PAACHIQUI INDIANS. The Paachiqui (Paachique, Pacchiqui, Parchiqui) Indians are known only from the late seventeenth century, at which time they seem to have been a minor Coahuiltecan band that ranged the area southwest of present San Antonio between the Rio Grande and the southern edge of the Edwards Plateau. In 1690 the Paachiqui Indians were visited by Spaniards at a ranchería on the Nueces River, probably in the area of Dimmit or Zavala counties, where they were encamped with eight other Indian groups. The next year (1691) they were seen nearby on the Frio River, this time with twelve other groups. Thereafter nothing more is heard of them. It seems clear that the Paachiquis were not the same people as the Pachaque Indians of Coahuila.
Image Use Disclaimer
All copyrighted materials included within the Handbook of Texas Online are in accordance with Title 17 U.S.C. Section 107 related to Copyright and “Fair Use” for Non-Profit educational institutions, which permits the Texas State Historical Association (TSHA), to utilize copyrighted materials to further scholarship, education, and inform the public. The TSHA makes every effort to conform to the principles of fair use and to comply with copyright law.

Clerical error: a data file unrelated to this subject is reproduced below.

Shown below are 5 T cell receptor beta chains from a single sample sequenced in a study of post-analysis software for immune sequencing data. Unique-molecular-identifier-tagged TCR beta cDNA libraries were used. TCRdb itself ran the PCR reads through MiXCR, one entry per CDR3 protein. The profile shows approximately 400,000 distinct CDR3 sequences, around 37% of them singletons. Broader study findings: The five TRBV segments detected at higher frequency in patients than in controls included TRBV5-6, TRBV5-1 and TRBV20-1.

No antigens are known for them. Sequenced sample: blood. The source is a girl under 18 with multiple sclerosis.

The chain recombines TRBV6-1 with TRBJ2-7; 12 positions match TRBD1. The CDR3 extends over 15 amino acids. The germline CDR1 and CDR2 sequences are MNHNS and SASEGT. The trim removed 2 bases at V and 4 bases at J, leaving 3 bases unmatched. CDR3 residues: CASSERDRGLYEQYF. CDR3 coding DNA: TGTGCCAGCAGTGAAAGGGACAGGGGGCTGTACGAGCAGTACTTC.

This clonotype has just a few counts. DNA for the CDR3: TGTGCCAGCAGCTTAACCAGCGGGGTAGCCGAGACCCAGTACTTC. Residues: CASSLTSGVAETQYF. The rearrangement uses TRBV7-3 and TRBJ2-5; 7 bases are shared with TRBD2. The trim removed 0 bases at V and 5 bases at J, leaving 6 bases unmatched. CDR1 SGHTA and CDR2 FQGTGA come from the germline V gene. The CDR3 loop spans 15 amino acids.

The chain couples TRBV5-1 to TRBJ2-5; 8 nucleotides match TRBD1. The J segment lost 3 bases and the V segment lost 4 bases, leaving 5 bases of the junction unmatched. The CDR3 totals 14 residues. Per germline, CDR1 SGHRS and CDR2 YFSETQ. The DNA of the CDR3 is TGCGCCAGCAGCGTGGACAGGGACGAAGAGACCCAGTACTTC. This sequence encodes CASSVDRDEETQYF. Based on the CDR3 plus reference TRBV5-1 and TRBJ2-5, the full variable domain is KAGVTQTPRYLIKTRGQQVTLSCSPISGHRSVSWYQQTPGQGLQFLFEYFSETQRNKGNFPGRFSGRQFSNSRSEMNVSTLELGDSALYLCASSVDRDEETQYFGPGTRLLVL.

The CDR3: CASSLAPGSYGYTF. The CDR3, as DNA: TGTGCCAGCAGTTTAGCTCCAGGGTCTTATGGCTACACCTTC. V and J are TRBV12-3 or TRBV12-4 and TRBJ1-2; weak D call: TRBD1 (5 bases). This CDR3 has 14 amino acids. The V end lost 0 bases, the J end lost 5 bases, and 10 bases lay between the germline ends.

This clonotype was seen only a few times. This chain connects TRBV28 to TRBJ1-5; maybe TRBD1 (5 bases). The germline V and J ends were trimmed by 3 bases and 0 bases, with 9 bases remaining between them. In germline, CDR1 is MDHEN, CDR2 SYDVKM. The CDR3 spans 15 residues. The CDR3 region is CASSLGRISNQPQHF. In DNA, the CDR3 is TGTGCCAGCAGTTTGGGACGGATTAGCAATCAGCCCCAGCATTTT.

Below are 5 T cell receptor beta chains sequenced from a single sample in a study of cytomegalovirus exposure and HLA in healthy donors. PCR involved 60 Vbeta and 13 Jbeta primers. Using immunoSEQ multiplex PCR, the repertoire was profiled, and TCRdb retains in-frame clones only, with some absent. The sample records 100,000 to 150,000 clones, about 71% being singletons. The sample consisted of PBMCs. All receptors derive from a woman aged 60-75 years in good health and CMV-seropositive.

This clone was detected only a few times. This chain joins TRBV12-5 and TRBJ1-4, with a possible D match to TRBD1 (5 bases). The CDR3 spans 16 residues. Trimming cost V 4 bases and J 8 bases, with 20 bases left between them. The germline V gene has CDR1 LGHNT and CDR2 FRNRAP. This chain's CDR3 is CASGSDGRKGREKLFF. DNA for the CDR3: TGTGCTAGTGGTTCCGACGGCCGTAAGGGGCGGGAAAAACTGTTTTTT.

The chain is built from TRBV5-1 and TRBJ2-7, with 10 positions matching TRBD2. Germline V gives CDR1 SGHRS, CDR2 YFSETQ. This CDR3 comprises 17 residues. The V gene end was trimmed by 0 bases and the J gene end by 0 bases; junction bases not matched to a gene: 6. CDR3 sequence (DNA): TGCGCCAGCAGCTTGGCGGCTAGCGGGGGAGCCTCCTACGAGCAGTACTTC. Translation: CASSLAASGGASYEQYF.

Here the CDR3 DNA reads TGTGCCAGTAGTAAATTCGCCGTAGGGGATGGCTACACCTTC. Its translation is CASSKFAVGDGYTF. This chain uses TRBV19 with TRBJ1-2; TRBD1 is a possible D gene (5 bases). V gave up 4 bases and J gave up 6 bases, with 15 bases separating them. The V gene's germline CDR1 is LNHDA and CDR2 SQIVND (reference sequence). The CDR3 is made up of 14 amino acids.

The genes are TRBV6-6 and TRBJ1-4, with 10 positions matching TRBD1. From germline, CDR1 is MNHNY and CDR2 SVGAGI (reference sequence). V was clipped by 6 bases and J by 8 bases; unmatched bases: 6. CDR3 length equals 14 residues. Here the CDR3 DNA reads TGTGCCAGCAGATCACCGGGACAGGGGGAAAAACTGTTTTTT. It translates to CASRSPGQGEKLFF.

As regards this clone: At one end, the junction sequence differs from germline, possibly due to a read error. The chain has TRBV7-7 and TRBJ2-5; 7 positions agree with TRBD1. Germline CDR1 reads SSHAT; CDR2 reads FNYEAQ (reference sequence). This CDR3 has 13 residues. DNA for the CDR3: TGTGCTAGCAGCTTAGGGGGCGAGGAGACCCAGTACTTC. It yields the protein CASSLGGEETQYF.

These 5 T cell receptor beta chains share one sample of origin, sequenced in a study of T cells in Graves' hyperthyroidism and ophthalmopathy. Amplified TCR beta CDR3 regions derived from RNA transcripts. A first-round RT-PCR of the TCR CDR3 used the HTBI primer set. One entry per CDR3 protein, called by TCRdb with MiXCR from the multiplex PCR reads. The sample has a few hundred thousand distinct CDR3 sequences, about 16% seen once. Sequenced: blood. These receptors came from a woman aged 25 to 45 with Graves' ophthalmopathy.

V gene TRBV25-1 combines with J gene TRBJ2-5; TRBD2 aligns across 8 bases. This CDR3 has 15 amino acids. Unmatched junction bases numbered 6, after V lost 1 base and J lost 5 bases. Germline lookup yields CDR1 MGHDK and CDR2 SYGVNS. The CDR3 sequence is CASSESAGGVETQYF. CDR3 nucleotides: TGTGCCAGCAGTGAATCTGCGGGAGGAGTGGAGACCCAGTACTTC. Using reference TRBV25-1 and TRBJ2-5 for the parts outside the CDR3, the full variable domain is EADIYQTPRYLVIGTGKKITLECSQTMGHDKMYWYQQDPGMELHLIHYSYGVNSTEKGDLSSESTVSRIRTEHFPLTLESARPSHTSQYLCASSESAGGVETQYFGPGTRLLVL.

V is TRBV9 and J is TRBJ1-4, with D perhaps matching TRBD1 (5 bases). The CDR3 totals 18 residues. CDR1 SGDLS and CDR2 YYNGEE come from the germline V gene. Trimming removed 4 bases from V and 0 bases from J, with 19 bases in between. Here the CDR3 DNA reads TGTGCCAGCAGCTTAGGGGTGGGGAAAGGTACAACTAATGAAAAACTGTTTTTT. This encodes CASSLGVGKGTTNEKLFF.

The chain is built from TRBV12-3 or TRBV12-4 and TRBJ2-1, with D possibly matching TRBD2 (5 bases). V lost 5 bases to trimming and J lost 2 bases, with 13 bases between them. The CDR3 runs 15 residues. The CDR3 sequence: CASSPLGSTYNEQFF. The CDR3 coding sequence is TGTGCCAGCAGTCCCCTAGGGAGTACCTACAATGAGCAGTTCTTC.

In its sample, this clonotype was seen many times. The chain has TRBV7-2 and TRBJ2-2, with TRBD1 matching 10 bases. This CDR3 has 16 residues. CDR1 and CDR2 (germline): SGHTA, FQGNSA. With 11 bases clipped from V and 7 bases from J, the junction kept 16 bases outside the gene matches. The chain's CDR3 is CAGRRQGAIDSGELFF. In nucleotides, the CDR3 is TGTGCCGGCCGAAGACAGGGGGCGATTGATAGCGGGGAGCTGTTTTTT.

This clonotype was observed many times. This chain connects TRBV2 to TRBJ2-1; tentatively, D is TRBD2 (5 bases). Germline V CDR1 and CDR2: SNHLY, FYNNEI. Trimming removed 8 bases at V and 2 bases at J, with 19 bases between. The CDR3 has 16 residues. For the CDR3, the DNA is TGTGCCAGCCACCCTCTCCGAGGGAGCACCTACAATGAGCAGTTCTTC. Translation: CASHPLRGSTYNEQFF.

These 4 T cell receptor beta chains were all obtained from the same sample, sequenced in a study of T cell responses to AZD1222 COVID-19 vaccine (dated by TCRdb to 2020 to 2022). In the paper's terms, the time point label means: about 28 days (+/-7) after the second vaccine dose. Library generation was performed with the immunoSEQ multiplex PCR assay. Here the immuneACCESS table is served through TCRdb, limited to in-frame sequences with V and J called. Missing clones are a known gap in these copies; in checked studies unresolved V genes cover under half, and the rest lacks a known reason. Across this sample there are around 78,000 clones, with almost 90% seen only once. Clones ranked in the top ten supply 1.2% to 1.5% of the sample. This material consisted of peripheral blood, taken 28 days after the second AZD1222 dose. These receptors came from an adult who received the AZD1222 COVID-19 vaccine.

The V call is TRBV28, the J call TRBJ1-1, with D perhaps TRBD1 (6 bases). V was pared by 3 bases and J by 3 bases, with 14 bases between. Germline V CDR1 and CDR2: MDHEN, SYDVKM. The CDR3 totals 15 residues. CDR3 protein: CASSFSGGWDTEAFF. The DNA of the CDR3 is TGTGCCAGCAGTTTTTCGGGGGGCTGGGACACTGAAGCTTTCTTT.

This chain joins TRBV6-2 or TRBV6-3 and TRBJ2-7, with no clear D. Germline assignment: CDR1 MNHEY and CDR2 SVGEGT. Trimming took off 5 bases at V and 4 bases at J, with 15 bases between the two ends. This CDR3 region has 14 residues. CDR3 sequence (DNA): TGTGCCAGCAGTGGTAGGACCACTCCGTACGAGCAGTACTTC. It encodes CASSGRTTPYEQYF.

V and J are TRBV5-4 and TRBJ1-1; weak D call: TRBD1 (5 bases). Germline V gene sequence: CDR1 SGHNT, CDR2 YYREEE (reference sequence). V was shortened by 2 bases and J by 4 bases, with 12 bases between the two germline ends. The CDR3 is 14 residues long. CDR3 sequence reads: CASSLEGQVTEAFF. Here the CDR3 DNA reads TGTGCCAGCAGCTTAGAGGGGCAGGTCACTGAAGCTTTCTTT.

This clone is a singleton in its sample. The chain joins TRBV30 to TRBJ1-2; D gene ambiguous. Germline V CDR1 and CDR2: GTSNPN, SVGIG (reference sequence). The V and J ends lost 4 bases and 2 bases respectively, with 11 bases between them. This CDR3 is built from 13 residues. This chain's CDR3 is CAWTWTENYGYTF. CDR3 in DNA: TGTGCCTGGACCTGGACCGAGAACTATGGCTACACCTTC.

For more information go to: http://www.law.cornell.edu/uscode/17/107.shtml
If you wish to use copyrighted material from this site for purposes of your own that go beyond fair use, you must obtain permission from the copyright owner.
The following, adapted from the Chicago Manual of Style, 15th edition, is the preferred citation for this article.Handbook of Texas Online, Thomas N. Campbell, "Paachiqui Indians," accessed October 22, 2016, http://www.tshaonline.org/handbook/online/articles/bmp02.
Uploaded on June 15, 2010. Published by the Texas State Historical Association.